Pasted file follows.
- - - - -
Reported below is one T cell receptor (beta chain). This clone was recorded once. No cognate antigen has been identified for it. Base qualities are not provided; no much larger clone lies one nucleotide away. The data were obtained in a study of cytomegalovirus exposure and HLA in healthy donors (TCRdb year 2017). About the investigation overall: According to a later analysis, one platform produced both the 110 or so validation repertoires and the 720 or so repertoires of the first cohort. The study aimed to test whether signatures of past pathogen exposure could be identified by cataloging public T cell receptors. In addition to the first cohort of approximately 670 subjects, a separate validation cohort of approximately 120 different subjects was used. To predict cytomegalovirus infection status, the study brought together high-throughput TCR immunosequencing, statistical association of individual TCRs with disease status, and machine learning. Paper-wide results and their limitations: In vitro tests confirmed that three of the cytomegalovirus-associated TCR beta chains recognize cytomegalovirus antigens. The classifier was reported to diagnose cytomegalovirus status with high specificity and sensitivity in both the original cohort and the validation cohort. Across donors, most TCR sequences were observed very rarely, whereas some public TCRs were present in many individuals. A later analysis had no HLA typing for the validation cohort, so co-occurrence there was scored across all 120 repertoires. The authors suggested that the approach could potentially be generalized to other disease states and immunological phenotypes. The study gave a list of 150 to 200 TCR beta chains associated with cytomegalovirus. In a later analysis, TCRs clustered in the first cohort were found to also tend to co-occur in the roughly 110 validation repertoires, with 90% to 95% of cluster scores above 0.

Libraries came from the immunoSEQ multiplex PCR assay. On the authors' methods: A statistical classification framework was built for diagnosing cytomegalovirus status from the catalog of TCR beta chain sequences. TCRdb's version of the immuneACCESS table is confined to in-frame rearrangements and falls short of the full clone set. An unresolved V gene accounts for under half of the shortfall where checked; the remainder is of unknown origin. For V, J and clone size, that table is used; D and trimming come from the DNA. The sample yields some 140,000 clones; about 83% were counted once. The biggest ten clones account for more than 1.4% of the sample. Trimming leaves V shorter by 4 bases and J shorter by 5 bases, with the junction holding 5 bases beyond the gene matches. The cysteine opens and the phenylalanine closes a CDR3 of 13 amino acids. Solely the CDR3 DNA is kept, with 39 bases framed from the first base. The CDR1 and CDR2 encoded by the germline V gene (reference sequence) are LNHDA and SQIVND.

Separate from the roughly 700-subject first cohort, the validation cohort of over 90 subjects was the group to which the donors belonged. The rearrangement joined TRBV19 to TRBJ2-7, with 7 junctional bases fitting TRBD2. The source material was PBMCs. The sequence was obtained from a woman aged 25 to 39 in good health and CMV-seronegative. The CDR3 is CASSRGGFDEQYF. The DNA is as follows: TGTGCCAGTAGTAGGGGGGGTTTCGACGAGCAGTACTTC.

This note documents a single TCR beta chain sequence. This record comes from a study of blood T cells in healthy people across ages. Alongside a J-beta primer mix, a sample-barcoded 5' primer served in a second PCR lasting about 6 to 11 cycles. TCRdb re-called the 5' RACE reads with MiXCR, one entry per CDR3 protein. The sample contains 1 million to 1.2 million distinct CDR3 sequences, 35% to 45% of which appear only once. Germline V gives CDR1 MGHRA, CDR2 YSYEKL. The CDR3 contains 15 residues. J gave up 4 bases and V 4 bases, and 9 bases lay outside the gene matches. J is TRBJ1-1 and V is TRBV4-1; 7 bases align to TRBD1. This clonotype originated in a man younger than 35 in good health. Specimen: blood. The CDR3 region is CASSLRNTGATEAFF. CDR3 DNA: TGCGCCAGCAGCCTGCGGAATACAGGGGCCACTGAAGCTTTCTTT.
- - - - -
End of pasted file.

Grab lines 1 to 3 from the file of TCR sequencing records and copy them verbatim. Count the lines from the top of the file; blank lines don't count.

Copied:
Reported below is one T cell receptor (beta chain). This clone was recorded once. No cognate antigen has been identified for it. Base qualities are not provided; no much larger clone lies one nucleotide away. The data were obtained in a study of cytomegalovirus exposure and HLA in healthy donors (TCRdb year 2017). About the investigation overall: According to a later analysis, one platform produced both the 110 or so validation repertoires and the 720 or so repertoires of the first cohort. The study aimed to test whether signatures of past pathogen exposure could be identified by cataloging public T cell receptors. In addition to the first cohort of approximately 670 subjects, a separate validation cohort of approximately 120 different subjects was used. To predict cytomegalovirus infection status, the study brought together high-throughput TCR immunosequencing, statistical association of individual TCRs with disease status, and machine learning. Paper-wide results and their limitations: In vitro tests confirmed that three of the cytomegalovirus-associated TCR beta chains recognize cytomegalovirus antigens. The classifier was reported to diagnose cytomegalovirus status with high specificity and sensitivity in both the original cohort and the validation cohort. Across donors, most TCR sequences were observed very rarely, whereas some public TCRs were present in many individuals. A later analysis had no HLA typing for the validation cohort, so co-occurrence there was scored across all 120 repertoires. The authors suggested that the approach could potentially be generalized to other disease states and immunological phenotypes. The study gave a list of 150 to 200 TCR beta chains associated with cytomegalovirus. In a later analysis, TCRs clustered in the first cohort were found to also tend to co-occur in the roughly 110 validation repertoires, with 90% to 95% of cluster scores above 0.

Libraries came from the immunoSEQ multiplex PCR assay. On the authors' methods: A statistical classification framework was built for diagnosing cytomegalovirus status from the catalog of TCR beta chain sequences. TCRdb's version of the immuneACCESS table is confined to in-frame rearrangements and falls short of the full clone set. An unresolved V gene accounts for under half of the shortfall where checked; the remainder is of unknown origin. For V, J and clone size, that table is used; D and trimming come from the DNA. The sample yields some 140,000 clones; about 83% were counted once. The biggest ten clones account for more than 1.4% of the sample. Trimming leaves V shorter by 4 bases and J shorter by 5 bases, with the junction holding 5 bases beyond the gene matches. The cysteine opens and the phenylalanine closes a CDR3 of 13 amino acids. Solely the CDR3 DNA is kept, with 39 bases framed from the first base. The CDR1 and CDR2 encoded by the germline V gene (reference sequence) are LNHDA and SQIVND.

Separate from the roughly 700-subject first cohort, the validation cohort of over 90 subjects was the group to which the donors belonged. The rearrangement joined TRBV19 to TRBJ2-7, with 7 junctional bases fitting TRBD2. The source material was PBMCs. The sequence was obtained from a woman aged 25 to 39 in good health and CMV-seronegative. The CDR3 is CASSRGGFDEQYF. The DNA is as follows: TGTGCCAGTAGTAGGGGGGGTTTCGACGAGCAGTACTTC.